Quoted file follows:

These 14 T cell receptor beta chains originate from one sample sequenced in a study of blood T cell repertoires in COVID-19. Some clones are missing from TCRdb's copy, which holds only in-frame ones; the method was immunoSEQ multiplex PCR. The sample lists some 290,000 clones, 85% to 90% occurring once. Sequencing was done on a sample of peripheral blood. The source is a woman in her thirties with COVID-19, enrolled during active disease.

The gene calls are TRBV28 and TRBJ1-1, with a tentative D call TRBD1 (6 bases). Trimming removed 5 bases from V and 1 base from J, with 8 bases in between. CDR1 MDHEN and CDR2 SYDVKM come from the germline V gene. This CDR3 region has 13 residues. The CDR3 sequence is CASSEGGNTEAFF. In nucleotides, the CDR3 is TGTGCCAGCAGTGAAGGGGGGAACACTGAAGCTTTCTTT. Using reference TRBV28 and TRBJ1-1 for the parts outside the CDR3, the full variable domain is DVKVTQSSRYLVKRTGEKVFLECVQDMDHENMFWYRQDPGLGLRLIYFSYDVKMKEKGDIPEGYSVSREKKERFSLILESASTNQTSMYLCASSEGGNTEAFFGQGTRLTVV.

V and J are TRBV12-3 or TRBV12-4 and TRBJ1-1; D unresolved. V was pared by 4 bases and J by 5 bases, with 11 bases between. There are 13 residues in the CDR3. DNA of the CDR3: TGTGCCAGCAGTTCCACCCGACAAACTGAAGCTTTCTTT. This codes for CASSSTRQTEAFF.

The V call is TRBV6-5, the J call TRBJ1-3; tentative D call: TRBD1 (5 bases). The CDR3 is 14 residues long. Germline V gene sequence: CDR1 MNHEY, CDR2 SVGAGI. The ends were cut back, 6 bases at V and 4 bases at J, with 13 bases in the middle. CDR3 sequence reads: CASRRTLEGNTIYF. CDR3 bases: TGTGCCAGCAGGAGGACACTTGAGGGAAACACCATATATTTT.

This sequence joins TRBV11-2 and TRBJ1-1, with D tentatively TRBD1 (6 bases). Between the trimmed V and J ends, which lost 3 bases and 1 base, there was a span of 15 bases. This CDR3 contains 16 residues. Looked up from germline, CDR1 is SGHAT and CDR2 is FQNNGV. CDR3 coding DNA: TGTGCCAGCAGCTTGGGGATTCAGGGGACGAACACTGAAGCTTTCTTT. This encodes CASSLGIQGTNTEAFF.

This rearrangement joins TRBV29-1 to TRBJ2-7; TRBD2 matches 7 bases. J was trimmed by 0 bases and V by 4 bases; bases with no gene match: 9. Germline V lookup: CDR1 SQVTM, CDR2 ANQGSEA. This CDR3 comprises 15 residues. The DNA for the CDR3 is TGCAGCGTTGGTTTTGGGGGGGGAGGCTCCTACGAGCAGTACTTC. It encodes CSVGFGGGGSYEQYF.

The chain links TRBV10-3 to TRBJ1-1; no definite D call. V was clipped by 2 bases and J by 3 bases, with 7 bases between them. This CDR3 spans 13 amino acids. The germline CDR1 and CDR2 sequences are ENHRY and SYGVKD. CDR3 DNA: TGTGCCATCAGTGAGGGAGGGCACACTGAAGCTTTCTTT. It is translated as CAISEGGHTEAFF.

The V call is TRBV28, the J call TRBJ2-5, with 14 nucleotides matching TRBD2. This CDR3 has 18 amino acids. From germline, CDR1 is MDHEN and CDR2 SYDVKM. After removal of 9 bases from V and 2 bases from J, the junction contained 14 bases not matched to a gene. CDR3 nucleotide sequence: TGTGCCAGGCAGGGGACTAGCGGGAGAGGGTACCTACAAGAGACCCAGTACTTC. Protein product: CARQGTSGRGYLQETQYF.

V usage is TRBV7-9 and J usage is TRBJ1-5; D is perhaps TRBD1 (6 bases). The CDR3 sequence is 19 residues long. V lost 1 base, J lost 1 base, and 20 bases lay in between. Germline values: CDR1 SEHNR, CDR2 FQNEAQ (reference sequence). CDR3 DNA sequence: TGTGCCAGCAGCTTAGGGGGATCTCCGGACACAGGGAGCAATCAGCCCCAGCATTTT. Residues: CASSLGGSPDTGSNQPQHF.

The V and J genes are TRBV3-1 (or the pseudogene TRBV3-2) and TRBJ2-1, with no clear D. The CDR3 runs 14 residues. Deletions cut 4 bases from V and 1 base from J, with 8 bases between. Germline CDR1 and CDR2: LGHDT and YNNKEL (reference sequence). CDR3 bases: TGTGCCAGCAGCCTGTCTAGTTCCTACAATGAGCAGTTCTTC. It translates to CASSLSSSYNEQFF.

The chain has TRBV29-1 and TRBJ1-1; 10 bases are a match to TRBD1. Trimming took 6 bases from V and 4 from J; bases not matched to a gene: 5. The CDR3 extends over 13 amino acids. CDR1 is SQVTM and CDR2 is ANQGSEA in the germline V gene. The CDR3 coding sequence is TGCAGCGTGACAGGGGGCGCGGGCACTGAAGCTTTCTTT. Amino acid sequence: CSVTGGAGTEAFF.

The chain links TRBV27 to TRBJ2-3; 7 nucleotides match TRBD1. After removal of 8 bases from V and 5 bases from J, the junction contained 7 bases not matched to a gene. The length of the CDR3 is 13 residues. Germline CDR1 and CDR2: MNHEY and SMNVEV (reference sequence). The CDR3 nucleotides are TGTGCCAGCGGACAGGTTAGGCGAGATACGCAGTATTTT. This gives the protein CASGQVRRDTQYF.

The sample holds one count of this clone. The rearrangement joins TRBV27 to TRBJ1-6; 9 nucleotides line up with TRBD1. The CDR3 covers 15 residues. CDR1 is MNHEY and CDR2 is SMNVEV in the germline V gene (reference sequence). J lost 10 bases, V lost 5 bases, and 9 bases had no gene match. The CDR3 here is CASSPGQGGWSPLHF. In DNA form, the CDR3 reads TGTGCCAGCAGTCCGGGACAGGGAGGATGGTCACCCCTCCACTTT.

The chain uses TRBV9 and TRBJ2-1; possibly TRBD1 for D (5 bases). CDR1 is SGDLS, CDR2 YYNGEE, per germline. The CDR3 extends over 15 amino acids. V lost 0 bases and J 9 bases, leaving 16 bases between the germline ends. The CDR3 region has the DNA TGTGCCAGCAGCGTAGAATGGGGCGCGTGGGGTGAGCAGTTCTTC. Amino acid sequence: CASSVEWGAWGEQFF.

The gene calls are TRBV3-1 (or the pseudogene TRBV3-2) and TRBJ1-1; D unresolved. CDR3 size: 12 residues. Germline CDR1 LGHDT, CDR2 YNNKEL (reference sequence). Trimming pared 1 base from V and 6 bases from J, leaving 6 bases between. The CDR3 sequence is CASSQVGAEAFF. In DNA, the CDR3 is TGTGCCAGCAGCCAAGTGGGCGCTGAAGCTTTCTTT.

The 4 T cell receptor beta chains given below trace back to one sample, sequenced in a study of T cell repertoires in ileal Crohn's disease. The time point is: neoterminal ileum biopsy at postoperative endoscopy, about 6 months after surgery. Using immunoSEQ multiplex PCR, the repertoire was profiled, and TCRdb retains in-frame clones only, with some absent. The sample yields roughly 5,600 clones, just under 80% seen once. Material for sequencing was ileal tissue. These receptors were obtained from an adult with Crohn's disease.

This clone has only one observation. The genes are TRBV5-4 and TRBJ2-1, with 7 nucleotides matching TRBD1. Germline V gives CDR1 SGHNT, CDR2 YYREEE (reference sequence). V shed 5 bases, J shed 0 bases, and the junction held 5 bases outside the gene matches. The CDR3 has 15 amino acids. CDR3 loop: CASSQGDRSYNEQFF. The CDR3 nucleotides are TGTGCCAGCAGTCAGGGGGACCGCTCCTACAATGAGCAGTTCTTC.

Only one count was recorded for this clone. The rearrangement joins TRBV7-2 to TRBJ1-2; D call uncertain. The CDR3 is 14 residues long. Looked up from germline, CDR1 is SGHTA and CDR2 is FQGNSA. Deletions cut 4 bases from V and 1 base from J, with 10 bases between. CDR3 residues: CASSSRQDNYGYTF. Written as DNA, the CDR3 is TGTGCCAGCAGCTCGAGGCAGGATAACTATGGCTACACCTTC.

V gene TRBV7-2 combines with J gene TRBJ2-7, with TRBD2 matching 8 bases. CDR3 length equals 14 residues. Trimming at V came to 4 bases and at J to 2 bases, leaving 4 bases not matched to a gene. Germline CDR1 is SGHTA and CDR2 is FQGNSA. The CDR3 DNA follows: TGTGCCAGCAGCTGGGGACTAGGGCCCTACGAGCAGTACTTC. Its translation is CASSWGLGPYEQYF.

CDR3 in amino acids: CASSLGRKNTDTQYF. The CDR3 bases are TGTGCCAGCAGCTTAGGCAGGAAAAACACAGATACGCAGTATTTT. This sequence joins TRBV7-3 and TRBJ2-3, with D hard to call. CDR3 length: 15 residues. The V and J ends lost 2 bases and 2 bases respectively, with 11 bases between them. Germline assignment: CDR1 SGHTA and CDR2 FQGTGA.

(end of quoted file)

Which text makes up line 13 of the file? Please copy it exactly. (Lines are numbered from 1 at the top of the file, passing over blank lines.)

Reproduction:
The sample holds one count of this clone. The rearrangement joins TRBV27 to TRBJ1-6; 9 nucleotides line up with TRBD1. The CDR3 covers 15 residues. CDR1 is MNHEY and CDR2 is SMNVEV in the germline V gene (reference sequence). J lost 10 bases, V lost 5 bases, and 9 bases had no gene match. The CDR3 here is CASSPGQGGWSPLHF. In DNA form, the CDR3 reads TGTGCCAGCAGTCCGGGACAGGGAGGATGGTCACCCCTCCACTTT.